I’ve never been a fan of chicha de jora. I have tried it dozens of times, but it always tastes a bit skunky. The only time I can manage to stomach an entire glass is in Cuzco’s picanterias, where they add strawberries to it, and call it frutillada.
Chicha de Jora is a fermented maize drink popular throughout the Andes and rural areas of Peru, Ecuador, Bolivia, and parts of neighboring countries since Pre-Colombian times. Low in alcohol, it is consumed in vast quantities at festivals throughout the region. While not available commercially, you can usually find houses selling the homebrew because they display a flag, plastic, or ribbons tied to a pool near the door.
While chicha de jora is widely available in rural parts of Peru, it’s never been popular in the capital of Lima (note: the non alcoholic chicha morada, made from purple corn, is quite popular). Nor has chicha ever been popular outside of lower income groups. That might be changing. At La Picanteria, the beautifully rustic Lima restaurant in the Surquillo neighborhood from Fiesta Gourmet owner Hector Solis, based on the picanterias of Chiclayo and along the north coast, glass jars of flavored chichas line the walls of the bar. While they offer plain chichi de jora, there’s also a half dozen other flavors, such as beterraga y maiz morada (beet and purple corn), membrillo (quince), manzana (apple), and melocotón (peach). They are quite pleasant to drink.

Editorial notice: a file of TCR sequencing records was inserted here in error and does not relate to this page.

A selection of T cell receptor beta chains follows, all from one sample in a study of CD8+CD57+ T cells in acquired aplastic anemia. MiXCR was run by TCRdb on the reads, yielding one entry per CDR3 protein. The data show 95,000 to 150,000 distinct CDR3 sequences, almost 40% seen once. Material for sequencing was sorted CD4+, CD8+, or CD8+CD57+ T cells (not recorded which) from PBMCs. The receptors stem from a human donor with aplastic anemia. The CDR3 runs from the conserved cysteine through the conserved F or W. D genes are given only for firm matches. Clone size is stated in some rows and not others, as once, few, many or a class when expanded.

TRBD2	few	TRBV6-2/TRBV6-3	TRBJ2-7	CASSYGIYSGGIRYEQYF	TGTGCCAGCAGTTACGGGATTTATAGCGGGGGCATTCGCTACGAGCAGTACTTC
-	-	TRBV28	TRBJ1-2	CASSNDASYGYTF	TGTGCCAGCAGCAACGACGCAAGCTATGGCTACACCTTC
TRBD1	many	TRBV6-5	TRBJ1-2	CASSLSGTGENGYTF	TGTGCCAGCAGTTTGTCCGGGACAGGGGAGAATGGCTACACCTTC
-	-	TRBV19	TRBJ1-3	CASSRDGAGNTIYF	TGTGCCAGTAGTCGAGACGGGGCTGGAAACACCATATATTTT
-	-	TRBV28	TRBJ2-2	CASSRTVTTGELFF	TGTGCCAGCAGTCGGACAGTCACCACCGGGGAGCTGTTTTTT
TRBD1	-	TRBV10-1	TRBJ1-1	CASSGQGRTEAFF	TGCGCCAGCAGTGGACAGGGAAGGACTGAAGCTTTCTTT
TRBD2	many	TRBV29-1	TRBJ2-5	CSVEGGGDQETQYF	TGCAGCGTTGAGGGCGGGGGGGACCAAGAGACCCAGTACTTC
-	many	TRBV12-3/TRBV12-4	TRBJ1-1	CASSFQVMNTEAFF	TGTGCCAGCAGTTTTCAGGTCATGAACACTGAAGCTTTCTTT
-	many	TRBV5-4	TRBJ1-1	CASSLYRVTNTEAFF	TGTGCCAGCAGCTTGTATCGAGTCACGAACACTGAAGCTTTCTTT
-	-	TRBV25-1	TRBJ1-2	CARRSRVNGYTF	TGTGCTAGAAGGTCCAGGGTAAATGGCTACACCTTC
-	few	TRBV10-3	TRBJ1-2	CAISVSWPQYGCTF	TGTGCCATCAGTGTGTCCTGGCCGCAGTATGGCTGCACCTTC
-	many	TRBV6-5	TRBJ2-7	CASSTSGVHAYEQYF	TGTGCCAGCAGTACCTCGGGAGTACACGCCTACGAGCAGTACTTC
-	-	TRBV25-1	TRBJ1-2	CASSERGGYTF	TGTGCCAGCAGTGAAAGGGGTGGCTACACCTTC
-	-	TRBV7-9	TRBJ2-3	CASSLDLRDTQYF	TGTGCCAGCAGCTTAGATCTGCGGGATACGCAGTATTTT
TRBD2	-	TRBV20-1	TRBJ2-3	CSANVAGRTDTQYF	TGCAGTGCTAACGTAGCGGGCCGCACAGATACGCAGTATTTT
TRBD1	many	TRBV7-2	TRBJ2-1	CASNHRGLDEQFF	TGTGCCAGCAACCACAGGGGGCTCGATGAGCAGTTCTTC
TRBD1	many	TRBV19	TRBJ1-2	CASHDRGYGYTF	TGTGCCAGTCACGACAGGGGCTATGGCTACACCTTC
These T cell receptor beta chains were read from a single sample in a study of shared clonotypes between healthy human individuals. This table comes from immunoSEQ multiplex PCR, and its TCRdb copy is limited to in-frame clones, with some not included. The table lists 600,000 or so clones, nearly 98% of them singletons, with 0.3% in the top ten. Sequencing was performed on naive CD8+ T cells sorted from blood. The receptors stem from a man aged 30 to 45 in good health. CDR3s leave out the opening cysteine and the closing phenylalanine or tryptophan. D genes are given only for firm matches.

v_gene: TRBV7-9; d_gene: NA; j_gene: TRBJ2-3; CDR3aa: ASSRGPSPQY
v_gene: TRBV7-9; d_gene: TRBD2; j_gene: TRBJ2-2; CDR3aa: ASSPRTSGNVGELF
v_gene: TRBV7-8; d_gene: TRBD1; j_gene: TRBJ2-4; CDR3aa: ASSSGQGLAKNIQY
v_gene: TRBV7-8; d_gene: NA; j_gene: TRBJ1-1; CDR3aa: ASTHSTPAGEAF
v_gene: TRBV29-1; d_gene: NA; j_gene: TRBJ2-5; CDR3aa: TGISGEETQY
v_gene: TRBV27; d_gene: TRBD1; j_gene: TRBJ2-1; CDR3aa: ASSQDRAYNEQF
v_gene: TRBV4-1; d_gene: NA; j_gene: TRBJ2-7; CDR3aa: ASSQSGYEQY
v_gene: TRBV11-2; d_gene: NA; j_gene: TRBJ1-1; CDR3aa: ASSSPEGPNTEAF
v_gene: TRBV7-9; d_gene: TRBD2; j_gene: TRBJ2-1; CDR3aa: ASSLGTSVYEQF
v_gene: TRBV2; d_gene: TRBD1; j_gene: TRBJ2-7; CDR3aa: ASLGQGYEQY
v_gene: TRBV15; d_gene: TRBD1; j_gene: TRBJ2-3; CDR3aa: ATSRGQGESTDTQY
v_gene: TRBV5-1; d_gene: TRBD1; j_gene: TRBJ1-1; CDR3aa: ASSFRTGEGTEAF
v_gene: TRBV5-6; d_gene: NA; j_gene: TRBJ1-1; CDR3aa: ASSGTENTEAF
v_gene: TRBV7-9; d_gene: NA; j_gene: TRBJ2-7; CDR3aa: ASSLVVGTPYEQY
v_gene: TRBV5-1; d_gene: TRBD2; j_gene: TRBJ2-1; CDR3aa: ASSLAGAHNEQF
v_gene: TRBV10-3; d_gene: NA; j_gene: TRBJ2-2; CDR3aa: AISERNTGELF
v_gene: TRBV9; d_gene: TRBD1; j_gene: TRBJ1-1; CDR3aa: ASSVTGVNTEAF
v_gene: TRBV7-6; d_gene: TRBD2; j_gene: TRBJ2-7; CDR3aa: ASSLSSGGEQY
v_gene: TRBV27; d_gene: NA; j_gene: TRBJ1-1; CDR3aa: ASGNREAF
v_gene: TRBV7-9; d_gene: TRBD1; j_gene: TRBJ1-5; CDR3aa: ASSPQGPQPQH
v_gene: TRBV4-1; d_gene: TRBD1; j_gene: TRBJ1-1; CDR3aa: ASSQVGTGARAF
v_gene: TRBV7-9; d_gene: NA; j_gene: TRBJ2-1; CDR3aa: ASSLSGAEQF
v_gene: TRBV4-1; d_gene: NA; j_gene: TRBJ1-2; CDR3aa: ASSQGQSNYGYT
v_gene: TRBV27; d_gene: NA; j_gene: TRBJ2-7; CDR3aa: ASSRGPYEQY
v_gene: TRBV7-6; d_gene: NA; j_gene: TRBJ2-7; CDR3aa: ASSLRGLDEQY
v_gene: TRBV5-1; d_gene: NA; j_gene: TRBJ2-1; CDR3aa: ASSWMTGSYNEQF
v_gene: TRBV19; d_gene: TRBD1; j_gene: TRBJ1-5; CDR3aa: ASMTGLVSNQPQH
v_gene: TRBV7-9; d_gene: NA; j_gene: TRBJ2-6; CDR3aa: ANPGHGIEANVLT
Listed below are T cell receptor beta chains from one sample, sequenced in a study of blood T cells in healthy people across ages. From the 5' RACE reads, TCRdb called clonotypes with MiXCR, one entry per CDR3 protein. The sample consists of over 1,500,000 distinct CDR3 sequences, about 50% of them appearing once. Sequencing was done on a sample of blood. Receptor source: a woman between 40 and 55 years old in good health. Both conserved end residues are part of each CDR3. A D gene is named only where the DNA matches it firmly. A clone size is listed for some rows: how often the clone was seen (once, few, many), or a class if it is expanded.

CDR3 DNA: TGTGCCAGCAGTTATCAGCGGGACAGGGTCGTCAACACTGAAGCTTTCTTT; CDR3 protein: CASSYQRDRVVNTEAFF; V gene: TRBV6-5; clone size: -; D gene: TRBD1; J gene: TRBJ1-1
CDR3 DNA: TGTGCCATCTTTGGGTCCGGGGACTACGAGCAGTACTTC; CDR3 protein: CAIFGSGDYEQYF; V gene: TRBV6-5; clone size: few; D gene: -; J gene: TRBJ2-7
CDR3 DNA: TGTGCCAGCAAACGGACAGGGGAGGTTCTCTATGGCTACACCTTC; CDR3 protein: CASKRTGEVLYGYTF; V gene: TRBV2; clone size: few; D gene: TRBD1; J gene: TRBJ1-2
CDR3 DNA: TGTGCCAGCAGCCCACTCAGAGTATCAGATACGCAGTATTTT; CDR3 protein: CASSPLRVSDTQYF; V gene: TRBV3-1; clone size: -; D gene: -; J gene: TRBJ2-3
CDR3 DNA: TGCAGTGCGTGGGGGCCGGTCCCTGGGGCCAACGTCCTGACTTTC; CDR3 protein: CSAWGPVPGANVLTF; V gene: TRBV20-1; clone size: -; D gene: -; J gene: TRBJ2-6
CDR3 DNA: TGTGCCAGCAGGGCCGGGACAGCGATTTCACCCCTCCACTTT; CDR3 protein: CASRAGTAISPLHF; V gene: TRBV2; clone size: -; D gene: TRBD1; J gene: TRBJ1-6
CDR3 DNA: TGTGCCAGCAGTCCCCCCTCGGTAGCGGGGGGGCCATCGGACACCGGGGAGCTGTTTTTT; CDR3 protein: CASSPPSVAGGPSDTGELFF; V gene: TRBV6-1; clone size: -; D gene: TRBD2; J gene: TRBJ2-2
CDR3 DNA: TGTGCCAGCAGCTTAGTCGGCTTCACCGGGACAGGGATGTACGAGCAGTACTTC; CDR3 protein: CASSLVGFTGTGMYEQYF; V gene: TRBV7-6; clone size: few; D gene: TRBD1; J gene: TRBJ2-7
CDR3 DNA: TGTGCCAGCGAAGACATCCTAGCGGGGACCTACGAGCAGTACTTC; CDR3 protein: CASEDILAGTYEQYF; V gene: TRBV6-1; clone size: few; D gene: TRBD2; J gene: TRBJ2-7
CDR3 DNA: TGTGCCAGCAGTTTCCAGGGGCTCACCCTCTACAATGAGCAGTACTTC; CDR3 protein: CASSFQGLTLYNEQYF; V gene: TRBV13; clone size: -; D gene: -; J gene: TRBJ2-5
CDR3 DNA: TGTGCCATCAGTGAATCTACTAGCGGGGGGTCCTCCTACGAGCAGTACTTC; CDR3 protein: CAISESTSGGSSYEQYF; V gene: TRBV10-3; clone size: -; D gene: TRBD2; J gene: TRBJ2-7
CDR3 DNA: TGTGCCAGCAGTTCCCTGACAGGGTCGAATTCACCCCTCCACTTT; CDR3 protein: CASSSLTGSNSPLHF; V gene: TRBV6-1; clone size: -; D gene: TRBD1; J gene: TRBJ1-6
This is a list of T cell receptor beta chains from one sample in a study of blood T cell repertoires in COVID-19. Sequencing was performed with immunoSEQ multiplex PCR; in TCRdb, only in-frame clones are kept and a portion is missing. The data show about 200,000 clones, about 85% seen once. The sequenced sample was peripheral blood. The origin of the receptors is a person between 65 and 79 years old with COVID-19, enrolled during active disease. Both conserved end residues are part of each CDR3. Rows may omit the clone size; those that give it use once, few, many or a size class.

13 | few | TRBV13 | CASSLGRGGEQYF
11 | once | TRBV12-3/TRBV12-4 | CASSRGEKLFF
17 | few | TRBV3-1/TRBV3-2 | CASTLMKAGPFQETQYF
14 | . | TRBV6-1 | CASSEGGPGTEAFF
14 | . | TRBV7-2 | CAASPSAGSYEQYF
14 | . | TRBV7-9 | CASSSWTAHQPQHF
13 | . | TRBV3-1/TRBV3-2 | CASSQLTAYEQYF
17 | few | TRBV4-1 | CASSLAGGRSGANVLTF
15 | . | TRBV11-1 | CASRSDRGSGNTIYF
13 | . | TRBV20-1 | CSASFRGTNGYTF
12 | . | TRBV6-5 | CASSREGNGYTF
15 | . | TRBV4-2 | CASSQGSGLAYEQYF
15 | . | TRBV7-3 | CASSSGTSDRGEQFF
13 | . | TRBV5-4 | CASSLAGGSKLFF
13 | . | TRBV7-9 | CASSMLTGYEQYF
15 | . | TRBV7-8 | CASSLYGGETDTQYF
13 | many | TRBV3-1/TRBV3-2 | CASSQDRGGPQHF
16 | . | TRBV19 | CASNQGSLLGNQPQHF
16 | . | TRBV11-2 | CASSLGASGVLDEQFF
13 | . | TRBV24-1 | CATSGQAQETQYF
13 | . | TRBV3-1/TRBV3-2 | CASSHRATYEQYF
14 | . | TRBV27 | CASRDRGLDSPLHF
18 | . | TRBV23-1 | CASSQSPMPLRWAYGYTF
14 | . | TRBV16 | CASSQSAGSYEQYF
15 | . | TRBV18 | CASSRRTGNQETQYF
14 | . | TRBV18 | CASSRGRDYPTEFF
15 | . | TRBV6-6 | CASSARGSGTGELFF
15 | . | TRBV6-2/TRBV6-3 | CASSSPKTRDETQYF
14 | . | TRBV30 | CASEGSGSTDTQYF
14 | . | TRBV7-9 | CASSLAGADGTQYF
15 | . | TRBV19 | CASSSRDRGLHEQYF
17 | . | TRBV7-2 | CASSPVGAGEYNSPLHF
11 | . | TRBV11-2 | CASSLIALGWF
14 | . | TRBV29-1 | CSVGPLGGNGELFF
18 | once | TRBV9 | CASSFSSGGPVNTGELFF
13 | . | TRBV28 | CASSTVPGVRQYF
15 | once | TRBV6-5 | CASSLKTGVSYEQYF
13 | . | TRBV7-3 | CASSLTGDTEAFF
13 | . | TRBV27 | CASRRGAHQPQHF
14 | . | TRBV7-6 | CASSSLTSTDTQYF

While one restaurant doesn’t exactly signify a revolution, all it took was some renewed interest in pulque, an extremely similar fermented agave drink that dates to the Aztecs, in Mexico City to revive the drink among young people and the foodie set. I decade ago you couldn’t find a pulqueria in Mexico City. Now there are dozens.
Francisco Moreno 338
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